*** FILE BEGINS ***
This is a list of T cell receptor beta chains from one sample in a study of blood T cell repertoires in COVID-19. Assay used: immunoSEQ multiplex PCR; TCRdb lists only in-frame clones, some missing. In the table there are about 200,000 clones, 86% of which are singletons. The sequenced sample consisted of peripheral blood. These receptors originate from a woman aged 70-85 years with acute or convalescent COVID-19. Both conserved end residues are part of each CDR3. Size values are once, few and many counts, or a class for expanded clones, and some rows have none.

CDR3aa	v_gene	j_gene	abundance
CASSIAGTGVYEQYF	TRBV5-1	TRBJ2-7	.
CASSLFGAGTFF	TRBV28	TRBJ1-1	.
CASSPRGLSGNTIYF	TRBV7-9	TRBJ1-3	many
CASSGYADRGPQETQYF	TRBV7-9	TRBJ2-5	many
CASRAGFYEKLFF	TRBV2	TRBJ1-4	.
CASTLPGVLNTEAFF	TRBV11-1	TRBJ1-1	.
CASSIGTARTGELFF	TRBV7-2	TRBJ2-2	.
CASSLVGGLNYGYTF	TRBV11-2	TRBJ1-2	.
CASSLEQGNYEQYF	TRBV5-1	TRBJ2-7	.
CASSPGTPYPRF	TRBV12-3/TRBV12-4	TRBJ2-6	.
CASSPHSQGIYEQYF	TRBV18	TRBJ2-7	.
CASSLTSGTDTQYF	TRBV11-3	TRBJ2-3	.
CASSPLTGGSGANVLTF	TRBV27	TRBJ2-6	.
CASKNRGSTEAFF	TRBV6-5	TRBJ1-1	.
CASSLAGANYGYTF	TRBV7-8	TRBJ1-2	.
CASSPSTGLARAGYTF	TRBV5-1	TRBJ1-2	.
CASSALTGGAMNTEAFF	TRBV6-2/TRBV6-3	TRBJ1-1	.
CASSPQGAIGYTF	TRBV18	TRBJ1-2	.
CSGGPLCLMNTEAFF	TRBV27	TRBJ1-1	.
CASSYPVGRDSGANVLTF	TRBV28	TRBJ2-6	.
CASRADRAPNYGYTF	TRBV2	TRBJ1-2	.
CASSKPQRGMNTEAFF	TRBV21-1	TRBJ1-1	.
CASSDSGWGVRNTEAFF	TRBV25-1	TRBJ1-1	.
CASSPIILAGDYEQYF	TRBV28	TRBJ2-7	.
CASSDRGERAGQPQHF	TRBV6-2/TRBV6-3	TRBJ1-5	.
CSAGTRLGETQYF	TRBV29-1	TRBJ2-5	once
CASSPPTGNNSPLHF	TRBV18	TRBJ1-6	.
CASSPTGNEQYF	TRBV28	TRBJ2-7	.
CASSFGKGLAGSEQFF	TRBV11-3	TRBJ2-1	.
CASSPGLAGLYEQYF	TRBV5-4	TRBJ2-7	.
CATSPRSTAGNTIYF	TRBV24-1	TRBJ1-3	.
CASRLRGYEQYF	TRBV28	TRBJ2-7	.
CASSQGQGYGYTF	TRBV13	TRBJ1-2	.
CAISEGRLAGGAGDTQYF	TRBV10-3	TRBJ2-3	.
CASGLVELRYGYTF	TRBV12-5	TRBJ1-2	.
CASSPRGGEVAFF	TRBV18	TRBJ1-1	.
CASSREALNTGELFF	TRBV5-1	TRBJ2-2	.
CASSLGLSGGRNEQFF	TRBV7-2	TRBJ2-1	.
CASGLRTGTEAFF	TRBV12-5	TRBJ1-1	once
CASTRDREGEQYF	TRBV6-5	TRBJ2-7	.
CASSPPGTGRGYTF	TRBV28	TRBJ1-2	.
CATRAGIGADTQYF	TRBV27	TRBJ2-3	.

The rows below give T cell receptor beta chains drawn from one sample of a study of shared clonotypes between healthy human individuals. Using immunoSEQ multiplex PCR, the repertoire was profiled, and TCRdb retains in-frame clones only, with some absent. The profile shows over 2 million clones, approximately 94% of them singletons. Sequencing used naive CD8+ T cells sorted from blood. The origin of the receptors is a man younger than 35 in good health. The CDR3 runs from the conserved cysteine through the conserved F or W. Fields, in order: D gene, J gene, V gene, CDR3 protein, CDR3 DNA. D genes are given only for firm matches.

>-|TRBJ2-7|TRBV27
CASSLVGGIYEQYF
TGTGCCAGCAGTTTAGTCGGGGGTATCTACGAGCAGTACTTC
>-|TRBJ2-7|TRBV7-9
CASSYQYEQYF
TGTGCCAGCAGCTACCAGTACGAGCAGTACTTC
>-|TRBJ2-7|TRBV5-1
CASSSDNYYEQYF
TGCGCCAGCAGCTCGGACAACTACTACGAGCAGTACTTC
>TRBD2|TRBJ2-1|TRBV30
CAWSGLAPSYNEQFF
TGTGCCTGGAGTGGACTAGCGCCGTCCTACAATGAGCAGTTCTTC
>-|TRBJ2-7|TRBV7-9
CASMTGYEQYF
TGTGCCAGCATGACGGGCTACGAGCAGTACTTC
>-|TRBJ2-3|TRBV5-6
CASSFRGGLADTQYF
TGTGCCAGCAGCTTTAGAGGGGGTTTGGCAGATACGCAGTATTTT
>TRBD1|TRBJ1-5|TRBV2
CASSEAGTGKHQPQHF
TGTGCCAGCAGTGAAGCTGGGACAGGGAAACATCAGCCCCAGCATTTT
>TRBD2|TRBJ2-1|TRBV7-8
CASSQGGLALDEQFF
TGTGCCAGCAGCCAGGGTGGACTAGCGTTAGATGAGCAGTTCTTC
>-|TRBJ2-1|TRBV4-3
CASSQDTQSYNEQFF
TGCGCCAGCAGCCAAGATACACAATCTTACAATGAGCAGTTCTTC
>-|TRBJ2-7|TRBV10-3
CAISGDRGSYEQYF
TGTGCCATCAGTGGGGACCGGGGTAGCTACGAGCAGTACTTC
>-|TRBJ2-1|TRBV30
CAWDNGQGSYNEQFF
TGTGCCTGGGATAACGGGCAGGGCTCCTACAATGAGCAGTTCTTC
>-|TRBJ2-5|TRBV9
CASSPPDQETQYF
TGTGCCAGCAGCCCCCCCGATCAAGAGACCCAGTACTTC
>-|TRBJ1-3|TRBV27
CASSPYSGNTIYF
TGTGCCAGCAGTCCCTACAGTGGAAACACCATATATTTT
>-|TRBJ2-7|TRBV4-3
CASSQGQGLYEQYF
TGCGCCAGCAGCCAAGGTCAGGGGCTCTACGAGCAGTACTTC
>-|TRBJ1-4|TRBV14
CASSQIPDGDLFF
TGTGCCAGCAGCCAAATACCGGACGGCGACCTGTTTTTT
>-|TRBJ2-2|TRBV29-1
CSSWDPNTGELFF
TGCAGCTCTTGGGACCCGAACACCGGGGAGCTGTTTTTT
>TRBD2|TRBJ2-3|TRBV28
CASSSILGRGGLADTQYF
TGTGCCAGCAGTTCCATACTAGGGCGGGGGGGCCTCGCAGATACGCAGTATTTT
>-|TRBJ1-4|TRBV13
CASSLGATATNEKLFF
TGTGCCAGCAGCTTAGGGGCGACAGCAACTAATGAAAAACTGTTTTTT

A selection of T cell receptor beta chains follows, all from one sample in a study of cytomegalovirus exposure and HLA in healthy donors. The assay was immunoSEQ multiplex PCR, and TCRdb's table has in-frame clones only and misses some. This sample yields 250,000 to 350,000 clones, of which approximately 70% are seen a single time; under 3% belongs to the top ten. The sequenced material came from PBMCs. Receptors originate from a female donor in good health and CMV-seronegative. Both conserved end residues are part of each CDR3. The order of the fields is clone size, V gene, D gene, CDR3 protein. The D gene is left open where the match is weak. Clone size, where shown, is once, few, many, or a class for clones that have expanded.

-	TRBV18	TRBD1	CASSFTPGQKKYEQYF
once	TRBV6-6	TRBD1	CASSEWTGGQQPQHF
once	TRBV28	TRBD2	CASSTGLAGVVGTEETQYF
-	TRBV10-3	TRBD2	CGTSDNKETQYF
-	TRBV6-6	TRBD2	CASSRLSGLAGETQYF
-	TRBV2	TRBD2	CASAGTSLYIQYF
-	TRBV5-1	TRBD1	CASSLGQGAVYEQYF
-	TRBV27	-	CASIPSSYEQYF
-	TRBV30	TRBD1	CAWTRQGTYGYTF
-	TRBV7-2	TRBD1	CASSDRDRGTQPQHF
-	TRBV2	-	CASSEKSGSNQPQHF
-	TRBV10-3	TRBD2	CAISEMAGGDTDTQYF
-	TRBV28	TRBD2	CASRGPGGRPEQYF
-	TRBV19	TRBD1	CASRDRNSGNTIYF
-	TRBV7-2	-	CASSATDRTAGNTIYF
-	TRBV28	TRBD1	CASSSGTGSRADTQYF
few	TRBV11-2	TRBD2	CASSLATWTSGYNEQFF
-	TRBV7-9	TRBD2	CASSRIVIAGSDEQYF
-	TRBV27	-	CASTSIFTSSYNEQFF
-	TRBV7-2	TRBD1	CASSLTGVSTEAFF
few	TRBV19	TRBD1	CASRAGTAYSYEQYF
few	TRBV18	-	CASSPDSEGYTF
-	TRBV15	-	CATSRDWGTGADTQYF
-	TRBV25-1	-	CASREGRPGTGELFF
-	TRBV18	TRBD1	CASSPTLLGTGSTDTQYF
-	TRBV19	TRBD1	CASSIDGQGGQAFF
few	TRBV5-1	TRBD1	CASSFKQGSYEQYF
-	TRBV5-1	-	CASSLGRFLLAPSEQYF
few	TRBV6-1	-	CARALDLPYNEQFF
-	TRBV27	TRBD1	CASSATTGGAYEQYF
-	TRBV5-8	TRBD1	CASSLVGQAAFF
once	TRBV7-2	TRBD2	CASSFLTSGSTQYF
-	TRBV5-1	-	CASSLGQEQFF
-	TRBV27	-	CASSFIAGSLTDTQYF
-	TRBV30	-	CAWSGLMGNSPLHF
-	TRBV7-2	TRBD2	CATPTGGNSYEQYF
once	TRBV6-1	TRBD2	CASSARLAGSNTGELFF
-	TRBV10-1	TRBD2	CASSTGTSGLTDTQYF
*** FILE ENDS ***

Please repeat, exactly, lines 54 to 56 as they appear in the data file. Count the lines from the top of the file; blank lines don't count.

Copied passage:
TGCGCCAGCAGCTCGGACAACTACTACGAGCAGTACTTC
>TRBD2|TRBJ2-1|TRBV30
CAWSGLAPSYNEQFF